Gov’t watch: March 27, 2024

What your local officials are up to: Council retreat and Boulder Country Club zoning

Courtesy: City of Boulder

Boulder City Council 

On April 3 and 4, council will hold its biannual retreat where they will set priorities for the next two years. For 2022-23, those included various housing priorities (zoning, occupancy reform, middle-income housing and updated rules for accessory dwellings) as well as homelessness- and transportation-related priorities. 

Housing affordability is expected to be a continued area of focus, says Mayor Pro Tem Nicole Speer, who is on the retreat committee. There will also likely be movement around human services, public transit and climate initiatives, she says. 

“I would assume everything that people think is wrong with the city will be discussed,” says councilmember Tara Winer, who is also serving on the retreat committee. 

Each council member is submitting a list of 10 priorities this week and will pitch their ideas on the first day of the retreat. Boards and commissions, Community Connectors-in-residence and the Police Oversight Panel were also invited to submit their thoughts ahead of the retreat. 

Speer says council will evaluate priorities based on “impact,” which will likely be evaluated differently by each council member, and “how big of a lift” something will be in terms of financial resources, staff time and so on. Council typically selects between eight and 10 priorities total, Speer says.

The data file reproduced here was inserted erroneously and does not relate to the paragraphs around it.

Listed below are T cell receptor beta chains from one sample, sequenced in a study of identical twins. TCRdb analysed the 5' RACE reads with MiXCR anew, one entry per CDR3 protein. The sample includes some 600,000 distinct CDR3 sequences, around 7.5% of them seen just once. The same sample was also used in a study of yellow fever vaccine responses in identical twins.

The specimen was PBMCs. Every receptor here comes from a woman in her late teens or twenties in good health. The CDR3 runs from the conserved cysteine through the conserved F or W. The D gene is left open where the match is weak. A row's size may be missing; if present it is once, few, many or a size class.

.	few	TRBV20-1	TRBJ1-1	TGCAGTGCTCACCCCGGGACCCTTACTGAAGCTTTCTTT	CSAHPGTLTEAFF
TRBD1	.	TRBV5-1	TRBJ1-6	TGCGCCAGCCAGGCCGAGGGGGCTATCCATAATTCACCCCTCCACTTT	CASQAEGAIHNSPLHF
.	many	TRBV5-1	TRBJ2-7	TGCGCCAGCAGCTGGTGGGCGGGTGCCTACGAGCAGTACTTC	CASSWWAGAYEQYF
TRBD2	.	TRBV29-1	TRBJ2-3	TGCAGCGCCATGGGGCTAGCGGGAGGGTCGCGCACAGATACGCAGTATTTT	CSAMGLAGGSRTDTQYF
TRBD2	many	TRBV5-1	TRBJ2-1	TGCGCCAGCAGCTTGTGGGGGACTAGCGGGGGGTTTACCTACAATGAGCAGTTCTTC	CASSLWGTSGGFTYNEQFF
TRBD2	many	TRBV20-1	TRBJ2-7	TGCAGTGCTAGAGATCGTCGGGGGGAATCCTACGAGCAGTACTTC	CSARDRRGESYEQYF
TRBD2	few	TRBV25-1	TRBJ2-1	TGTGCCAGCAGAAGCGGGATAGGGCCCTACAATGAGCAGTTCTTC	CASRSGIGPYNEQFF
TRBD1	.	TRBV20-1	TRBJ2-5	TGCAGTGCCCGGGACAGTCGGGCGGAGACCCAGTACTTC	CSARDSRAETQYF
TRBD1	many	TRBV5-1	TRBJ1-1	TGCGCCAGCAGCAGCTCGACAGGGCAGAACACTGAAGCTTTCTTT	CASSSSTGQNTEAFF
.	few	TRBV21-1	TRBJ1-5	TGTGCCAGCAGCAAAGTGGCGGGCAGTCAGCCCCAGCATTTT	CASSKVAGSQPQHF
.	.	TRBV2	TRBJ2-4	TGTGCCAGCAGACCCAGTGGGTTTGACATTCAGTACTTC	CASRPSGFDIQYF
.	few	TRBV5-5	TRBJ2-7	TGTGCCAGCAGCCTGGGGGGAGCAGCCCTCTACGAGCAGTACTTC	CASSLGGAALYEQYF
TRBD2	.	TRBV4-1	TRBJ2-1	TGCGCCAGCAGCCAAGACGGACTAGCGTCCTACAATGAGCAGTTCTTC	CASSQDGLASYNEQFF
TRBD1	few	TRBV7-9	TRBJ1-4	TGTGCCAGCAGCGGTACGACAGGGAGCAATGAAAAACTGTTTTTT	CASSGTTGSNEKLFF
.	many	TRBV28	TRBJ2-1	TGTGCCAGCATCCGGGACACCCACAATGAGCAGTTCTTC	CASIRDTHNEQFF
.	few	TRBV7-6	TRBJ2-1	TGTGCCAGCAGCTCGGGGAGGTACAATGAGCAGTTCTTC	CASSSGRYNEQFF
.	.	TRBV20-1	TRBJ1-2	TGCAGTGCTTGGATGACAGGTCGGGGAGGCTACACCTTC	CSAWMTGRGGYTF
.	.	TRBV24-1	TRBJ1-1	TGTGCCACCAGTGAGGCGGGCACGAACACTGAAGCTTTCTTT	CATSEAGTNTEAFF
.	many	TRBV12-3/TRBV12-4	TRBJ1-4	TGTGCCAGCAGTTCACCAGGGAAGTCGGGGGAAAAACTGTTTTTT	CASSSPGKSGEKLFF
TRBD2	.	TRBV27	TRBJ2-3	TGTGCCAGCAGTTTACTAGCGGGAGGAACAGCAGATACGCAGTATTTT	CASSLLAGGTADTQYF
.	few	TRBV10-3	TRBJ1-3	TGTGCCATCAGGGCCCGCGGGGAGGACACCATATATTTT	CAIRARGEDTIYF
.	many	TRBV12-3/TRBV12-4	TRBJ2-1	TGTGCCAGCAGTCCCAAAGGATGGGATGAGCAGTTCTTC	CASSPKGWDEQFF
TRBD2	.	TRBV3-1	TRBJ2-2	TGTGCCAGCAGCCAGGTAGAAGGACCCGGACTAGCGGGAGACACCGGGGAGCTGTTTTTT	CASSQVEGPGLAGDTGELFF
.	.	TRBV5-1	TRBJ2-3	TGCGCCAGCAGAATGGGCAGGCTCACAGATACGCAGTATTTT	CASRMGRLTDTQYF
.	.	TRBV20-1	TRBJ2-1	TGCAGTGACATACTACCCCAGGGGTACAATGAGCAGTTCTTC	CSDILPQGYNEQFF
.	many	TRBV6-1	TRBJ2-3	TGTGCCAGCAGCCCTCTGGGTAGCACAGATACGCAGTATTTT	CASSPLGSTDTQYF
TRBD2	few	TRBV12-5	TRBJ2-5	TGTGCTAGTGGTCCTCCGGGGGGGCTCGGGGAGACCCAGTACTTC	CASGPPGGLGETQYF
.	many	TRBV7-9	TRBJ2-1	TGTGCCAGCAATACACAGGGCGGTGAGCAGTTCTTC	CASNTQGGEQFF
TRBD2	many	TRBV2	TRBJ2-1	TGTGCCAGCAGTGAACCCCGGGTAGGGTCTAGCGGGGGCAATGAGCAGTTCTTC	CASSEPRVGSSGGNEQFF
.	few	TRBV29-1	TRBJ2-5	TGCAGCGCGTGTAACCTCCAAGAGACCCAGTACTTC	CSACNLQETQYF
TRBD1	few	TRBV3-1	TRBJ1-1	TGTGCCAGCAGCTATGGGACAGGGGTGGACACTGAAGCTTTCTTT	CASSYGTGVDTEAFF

“Our budget is so tight,” she says. “So anything people are bringing forward, it’s not gonna be able to cost money, or they’re gonna have to make a good case for why it’s worth cutting something else in order to have it.”

Residents can attend virtually: The retreat takes the place of council’s regular April 4 meeting.

Boulder County Commissioners 

On April 2, commissioners will hold a 9:30 a.m. public hearing and make a decision on whether to give Boulder Country Club in Gunbarrel Use of Community Significance Designation, which would change the club’s zoning to make it easier to do minor renovations. 

That would mean the country club would no longer need to go through a full hearing before both the planning commission and the board of county commissioners to make minor changes, such as redoing the pool deck, for example, according to Pete L’Orange, who works in the county’s Community Planning and Permitting office. Those changes would only require staff-level review and approval — a much less cumbersome process. Major modifications would still require a public hearing before the commissioners, but would not have to go through the planning commission. 

The country club’s application originally proposed a dome that would have covered several existing tennis and pickleball courts during the winter months, but the club withdrew that request in December 2023. The withdrawal came after community concern over increased traffic and visual impacts that could be caused by a “giant glowing dome,” L’Orange says. 

If the change is approved, the club would still need county commissioners’ approval to build the dome, since that would be considered a substantial change, according to L’Orange.

The hearing will be held in a hybrid format, and those who wish to speak virtually or in person can sign up at


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